A newcomer to the area is Fusion Kitchen, 1100 S. Air Depot Blvd., which serves both deli-style sandwiches and a rotating menu of Indian curries.

It’s a great place for adventurous foodies and their more staid friends to meet up for lunch — there’s spicy chicken pesto curry for one and a BLT wrap for the other.

Ruhi Patel and her husband Rupal run the restaurant and share ownership with another two investors. She takes great care in cooking healthy, homestyle curries each day.

“I don’t add a lot of oil and no preservatives,” she said. “It’s strictly how I’d cook at home.”

The curries change daily and do not carry over, so customers can always be assured of fresh foods and new flavors.

“Every day you come in, it’s an adventure,” Patel said.

The most popular sandwich on the menu, the chicken tikka, is another of her recipes. But the restaurant is also expanding its selection of tacos, adding a fish option to the current chicken and vegetable varieties.

Whichever way a customer chooses, the can’t-miss appetizer is samosas ($2.99 for two), which pack potatoes, peas and spice inside a crispy fried pyramid of flavor.

Though it does more than fried food, it’s hard to deny the draw of fried frog legs and boudin balls at C’est Si Bon Cajun Catfish & Po-Boys, 101 N. Douglas Blvd. and 5501 Main St.

click to enlarge Shrimp Po-boy at C'Est Si Bon, Cajun Catfish and PO-Boys in MWC.  mh
  • Shrimp Po-boy at C'Est Si Bon, Cajun Catfish and PO-Boys in MWC. mh

After wowing crowds at the last couple Festivals of the Arts downtown, chef and owner Ken Mills continues to dominate the Cajun and Creole cuisines in the east.

On the go? Look no farther than Cochon De Lait, a po-boy filled with slow-roasted pork, coleslaw and spicy Creole mayonnaise.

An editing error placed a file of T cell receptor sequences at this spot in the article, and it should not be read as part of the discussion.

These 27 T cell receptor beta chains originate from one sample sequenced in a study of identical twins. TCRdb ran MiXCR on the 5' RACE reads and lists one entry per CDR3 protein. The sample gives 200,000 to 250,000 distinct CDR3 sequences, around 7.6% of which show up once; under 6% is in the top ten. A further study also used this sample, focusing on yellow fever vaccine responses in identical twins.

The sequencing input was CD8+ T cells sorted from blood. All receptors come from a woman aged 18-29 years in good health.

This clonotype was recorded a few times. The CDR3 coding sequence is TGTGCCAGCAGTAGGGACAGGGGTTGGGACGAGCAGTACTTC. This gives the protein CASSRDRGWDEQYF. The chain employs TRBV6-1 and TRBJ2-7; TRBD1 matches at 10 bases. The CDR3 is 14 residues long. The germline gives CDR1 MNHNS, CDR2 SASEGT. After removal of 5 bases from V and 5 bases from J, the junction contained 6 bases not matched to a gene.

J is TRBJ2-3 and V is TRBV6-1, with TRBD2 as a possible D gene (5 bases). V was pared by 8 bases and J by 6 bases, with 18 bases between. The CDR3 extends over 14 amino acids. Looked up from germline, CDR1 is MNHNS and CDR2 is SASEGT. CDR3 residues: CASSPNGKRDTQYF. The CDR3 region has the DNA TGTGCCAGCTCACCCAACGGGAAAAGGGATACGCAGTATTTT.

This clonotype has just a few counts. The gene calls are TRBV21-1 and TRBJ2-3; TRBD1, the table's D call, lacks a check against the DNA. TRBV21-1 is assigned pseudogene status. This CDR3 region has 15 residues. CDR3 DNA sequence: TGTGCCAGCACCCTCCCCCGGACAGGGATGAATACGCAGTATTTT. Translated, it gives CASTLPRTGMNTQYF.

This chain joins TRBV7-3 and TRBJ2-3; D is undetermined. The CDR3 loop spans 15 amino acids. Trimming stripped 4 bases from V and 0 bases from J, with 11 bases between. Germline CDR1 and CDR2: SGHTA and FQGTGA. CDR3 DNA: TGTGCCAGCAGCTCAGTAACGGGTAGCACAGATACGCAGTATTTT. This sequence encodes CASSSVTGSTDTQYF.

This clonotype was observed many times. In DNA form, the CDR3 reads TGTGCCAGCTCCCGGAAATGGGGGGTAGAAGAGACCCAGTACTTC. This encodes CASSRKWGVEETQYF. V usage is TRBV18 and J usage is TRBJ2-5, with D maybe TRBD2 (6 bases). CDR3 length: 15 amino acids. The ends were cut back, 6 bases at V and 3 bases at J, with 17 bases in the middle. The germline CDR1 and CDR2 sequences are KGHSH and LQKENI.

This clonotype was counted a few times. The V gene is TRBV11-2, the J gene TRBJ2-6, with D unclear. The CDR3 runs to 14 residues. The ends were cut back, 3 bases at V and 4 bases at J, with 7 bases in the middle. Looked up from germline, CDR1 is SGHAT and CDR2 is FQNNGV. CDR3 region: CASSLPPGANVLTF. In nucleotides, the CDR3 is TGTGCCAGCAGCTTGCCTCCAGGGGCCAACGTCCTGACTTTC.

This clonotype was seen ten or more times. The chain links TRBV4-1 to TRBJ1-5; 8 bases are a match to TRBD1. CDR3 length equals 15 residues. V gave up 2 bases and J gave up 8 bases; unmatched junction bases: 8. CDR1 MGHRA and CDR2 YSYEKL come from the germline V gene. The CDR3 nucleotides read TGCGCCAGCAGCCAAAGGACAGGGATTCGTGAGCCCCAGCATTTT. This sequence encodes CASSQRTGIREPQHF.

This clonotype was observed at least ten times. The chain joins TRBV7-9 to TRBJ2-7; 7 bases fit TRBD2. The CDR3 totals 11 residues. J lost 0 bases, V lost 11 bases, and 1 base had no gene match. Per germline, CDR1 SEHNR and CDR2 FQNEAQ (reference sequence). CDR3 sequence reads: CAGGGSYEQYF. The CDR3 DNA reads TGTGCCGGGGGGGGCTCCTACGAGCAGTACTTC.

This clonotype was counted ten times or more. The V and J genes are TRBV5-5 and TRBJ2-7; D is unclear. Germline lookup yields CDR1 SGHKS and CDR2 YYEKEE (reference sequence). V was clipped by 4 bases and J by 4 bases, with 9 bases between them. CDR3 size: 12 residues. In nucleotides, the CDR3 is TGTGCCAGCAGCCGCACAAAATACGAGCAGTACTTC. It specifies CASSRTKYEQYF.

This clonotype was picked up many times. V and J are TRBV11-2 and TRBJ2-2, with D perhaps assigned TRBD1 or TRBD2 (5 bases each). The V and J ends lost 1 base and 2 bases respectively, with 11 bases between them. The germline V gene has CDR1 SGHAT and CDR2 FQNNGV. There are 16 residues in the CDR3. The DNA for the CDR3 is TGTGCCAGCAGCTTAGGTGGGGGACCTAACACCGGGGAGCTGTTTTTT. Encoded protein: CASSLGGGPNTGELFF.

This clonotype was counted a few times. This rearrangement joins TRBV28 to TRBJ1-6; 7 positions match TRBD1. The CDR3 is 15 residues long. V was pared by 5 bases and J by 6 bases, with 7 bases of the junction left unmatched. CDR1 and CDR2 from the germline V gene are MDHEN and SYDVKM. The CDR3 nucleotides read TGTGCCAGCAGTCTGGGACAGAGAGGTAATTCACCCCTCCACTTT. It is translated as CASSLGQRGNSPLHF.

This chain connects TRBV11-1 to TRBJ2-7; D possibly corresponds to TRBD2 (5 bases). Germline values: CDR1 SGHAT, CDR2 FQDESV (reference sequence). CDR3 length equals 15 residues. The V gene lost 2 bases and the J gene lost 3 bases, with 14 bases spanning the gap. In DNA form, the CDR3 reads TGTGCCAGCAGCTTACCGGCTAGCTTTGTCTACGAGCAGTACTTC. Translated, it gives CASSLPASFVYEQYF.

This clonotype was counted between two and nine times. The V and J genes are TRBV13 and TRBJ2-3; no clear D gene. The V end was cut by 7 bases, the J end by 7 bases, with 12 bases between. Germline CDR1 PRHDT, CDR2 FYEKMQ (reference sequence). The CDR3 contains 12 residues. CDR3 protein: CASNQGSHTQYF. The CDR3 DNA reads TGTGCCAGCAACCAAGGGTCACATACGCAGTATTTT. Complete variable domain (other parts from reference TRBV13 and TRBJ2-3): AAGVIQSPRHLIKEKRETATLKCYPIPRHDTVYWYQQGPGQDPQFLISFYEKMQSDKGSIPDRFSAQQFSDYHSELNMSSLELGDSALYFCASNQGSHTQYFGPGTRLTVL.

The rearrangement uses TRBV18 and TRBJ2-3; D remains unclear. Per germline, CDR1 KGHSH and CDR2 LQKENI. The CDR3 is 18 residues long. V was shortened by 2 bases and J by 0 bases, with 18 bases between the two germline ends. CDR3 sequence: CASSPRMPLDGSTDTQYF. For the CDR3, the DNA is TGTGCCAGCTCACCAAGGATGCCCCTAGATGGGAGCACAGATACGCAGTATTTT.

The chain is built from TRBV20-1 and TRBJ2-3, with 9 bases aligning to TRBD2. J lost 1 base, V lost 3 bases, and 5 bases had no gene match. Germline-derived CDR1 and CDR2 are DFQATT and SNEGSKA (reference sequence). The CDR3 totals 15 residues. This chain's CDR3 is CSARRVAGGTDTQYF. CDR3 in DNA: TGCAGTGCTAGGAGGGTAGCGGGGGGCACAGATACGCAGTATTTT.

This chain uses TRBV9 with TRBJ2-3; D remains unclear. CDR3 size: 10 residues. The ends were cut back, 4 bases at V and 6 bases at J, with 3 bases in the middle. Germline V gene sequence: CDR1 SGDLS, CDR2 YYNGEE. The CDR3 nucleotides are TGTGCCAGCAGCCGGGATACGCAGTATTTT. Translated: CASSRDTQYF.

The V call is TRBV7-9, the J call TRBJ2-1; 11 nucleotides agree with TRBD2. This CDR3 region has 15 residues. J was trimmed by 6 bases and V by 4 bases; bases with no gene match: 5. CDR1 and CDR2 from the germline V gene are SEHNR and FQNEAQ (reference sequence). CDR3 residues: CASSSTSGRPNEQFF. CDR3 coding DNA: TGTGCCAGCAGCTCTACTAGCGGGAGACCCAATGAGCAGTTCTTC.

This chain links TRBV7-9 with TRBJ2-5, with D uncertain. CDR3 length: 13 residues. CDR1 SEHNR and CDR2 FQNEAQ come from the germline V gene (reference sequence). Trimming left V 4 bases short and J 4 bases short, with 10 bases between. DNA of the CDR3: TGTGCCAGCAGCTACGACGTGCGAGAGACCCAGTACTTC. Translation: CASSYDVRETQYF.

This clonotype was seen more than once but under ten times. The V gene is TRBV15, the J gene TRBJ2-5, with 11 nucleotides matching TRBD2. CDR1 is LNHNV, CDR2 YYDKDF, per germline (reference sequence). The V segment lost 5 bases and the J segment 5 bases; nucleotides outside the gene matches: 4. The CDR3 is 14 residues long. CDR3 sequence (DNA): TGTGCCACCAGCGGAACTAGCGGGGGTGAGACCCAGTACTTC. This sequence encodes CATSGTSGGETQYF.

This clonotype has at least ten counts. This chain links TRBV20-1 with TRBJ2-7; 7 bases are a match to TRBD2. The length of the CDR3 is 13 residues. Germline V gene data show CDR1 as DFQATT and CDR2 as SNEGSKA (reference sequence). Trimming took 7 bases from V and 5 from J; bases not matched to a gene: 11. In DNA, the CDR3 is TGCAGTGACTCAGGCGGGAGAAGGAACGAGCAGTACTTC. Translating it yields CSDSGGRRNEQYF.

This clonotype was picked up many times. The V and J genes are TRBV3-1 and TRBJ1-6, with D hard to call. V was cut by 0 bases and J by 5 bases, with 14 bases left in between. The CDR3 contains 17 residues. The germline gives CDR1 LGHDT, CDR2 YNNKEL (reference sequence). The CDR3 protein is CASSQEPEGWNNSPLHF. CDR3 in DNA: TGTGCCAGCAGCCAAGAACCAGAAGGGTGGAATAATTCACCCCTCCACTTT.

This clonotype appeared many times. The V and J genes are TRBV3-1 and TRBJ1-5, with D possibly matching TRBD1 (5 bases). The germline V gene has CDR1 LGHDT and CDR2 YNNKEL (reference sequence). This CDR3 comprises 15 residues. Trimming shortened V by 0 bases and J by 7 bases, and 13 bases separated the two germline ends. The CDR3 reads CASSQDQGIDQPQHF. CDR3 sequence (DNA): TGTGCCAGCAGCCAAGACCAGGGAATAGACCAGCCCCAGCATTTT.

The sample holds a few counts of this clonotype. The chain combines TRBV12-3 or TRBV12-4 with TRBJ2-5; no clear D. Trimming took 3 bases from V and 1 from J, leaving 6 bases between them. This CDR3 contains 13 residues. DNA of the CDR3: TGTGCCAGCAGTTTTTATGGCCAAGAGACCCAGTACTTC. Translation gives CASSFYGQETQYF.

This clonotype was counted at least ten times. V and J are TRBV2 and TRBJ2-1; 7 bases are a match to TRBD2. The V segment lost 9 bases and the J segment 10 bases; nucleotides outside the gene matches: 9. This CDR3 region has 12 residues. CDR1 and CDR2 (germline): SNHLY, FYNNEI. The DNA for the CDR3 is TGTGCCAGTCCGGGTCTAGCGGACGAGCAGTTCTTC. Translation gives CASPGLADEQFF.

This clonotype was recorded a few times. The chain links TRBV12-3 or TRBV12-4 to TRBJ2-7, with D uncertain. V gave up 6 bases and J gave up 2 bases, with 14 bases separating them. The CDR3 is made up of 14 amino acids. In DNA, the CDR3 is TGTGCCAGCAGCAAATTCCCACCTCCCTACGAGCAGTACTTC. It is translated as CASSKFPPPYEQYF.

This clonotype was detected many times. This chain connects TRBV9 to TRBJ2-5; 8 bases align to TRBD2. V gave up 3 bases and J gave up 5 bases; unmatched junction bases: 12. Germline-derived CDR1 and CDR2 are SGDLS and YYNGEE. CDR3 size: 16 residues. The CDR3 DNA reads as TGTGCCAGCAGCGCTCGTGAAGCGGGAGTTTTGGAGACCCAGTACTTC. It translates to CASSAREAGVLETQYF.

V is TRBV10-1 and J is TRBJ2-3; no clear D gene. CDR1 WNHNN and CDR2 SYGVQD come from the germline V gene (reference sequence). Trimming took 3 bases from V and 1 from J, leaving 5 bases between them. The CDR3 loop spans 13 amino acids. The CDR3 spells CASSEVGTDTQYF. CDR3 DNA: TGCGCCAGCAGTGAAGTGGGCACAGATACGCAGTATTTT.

Filling Filipino

Another new restaurant in town fills Oklahoma City’s dire need for food from the Philippines. Chibugan Filipino Cuisine, 4728 SE 29th St., is the place to find tart and spicy pork adobo ($8.95) and Filipino comfort food kare-kare ($10.95), which combines oxtail with a thick peanut sauce, vegetables and shrimp paste for an incredibly satisfying stew.

But those looking for great American food don’t have to leave the area, thanks to spots like Grub, 5501 S. Main St., and Judge’s Char-Grill, 9201 SE 29th St.

Roasted Chicken with a side of Mac & Cheese, at Grub in Del City.  mh
  • Roasted Chicken with a side of Mac & Cheese, at Grub in Del City. mh

Grub specializes in scratch cooking, including on-the-bone roast chicken so juicy it’s liable to cause a flood.

Judge’s is a classic burger joint with a great selection of sandwiches. Beyond the cheeseburger and Caesar burger, diners will find a tasty chicken-fried steak sandwich, chili and a chopped brisket sandwich. And don’t forget the basket of fresh cut fries on the side.

Whatever customers crave, be it a taste of home or the taste of someone else’s home, it’s worth a stop in Midwest City and Del City.

Print headline: Mid-Del America, Tinker Air Force Base is surrounded by flavors from all over the world.